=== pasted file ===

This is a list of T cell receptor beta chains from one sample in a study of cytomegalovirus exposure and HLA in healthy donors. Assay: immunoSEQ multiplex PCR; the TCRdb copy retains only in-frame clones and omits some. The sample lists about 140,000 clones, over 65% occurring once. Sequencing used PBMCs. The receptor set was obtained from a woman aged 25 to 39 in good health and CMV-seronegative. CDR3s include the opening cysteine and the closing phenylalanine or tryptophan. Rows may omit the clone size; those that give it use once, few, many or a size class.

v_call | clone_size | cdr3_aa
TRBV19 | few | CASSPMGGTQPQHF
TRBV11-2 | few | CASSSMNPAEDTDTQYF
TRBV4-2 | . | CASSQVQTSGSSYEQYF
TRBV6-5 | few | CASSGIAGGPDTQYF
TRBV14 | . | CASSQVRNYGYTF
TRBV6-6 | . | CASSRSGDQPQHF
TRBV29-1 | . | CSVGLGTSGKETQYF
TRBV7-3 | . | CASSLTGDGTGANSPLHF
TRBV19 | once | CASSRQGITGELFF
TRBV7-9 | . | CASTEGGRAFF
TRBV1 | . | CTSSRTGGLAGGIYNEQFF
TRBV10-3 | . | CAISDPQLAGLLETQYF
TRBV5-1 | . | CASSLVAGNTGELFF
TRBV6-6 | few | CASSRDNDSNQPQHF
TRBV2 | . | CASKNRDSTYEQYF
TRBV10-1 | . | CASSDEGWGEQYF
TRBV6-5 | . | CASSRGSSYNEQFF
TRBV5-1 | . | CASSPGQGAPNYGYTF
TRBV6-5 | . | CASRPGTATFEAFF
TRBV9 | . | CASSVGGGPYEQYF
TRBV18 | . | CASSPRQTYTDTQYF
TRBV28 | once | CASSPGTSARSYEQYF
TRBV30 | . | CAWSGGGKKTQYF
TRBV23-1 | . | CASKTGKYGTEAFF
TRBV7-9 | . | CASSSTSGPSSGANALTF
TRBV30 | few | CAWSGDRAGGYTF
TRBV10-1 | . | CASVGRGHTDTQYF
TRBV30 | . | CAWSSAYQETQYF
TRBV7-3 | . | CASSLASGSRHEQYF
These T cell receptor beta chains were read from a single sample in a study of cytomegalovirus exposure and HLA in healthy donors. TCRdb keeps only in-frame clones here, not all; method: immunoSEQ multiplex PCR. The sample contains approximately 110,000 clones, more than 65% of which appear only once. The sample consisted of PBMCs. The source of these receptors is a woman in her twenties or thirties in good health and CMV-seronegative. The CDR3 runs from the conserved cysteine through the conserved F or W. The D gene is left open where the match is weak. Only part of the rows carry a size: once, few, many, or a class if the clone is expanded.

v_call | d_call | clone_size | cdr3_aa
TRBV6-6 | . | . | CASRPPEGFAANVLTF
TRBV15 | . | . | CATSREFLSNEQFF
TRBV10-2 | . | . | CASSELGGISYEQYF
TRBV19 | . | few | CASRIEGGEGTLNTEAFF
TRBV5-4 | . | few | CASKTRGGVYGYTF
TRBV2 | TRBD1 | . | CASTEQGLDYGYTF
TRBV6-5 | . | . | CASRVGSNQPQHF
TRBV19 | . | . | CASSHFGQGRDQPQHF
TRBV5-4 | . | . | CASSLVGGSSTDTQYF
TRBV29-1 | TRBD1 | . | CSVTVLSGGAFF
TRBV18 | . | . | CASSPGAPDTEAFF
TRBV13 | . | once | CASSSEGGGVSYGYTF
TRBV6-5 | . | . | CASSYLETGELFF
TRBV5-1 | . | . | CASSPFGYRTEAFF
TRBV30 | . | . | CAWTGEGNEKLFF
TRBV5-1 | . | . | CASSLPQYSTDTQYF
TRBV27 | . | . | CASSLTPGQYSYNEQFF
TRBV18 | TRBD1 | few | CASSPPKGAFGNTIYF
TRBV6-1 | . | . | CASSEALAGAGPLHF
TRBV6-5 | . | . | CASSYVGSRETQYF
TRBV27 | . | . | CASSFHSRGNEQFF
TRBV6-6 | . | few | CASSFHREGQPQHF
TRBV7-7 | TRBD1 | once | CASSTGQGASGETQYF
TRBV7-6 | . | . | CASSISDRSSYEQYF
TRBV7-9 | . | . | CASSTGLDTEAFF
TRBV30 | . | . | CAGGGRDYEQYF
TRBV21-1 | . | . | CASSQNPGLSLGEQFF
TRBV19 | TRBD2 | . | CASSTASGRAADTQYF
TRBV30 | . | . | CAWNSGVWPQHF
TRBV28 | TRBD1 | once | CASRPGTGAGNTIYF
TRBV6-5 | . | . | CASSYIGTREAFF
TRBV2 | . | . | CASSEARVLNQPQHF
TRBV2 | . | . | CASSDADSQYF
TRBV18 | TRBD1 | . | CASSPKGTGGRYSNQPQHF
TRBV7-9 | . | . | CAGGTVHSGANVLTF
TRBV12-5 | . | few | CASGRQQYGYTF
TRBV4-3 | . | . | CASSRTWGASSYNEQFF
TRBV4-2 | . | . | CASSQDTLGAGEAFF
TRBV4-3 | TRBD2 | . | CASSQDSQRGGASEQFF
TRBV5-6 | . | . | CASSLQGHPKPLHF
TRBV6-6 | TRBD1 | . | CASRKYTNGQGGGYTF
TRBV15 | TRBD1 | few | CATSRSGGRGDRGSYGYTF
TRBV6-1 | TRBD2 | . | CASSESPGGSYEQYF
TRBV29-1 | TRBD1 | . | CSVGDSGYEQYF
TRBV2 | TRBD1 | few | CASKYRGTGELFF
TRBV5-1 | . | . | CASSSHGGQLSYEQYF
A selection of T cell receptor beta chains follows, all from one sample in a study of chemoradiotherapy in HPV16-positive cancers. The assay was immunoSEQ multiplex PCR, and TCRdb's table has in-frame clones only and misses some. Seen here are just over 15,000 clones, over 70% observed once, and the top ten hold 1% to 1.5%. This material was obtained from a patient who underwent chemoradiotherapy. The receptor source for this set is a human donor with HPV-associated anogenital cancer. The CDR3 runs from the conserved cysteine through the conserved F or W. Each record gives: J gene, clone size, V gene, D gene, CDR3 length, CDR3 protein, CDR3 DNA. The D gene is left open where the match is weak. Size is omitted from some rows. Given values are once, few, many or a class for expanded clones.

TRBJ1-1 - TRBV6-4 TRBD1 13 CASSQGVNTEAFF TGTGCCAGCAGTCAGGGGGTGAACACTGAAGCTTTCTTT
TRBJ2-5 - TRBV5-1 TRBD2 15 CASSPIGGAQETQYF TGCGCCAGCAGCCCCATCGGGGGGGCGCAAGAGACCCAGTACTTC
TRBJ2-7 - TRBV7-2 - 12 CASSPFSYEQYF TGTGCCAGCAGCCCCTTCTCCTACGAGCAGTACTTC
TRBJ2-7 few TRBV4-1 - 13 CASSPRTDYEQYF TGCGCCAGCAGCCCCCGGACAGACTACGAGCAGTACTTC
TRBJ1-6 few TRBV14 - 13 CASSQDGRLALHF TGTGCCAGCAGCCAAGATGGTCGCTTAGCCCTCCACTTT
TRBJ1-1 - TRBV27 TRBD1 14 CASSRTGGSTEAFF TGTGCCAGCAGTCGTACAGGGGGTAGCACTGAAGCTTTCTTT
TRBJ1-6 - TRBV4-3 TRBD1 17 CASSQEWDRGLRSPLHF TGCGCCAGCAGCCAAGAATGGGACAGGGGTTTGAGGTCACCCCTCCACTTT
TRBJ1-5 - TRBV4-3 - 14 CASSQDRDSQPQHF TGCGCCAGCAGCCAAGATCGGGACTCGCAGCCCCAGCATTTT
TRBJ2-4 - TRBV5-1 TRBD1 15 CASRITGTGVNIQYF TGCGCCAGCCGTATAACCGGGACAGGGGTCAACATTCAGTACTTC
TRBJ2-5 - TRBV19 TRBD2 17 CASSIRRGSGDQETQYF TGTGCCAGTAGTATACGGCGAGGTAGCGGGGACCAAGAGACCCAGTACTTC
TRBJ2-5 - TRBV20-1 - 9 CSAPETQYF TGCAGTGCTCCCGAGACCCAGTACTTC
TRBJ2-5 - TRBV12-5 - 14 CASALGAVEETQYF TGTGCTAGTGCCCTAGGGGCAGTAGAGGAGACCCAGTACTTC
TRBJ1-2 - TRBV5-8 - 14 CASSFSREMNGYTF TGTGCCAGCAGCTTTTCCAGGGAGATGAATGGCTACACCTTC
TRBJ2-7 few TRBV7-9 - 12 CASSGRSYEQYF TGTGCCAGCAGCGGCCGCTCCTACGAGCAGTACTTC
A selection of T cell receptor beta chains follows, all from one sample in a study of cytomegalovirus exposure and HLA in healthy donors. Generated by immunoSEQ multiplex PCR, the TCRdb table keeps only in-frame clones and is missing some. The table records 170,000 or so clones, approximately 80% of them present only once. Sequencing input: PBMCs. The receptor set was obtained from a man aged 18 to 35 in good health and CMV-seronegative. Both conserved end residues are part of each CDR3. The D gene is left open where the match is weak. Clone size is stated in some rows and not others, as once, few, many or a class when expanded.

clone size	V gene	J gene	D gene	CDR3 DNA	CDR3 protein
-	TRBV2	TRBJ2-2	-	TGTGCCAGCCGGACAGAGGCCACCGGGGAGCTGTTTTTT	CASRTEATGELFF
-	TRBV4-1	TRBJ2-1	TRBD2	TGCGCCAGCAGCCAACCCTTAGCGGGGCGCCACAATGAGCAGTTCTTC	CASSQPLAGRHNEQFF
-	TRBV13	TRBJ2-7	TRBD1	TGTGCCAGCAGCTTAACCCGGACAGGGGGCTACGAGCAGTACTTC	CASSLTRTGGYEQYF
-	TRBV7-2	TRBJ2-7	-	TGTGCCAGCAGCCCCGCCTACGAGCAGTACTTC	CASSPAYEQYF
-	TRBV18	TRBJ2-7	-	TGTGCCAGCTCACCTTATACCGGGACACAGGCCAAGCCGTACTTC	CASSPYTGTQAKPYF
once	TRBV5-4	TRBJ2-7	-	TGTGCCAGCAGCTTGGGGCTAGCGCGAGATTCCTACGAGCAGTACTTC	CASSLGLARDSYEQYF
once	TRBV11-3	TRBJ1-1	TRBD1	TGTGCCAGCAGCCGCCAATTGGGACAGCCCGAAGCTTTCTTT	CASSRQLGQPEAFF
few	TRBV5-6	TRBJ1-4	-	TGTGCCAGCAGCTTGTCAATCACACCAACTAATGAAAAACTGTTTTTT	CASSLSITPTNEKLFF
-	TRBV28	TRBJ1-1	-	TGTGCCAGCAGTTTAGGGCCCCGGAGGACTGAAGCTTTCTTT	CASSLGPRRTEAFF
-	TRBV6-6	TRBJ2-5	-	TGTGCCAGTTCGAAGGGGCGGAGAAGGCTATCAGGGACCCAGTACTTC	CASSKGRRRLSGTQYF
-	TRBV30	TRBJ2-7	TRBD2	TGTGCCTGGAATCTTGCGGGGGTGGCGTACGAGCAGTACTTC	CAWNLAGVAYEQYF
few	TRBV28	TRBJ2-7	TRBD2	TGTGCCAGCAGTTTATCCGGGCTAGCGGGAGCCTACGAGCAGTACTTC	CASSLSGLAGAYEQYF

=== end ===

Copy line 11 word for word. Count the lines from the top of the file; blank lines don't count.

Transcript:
TRBV19 | once | CASSRQGITGELFF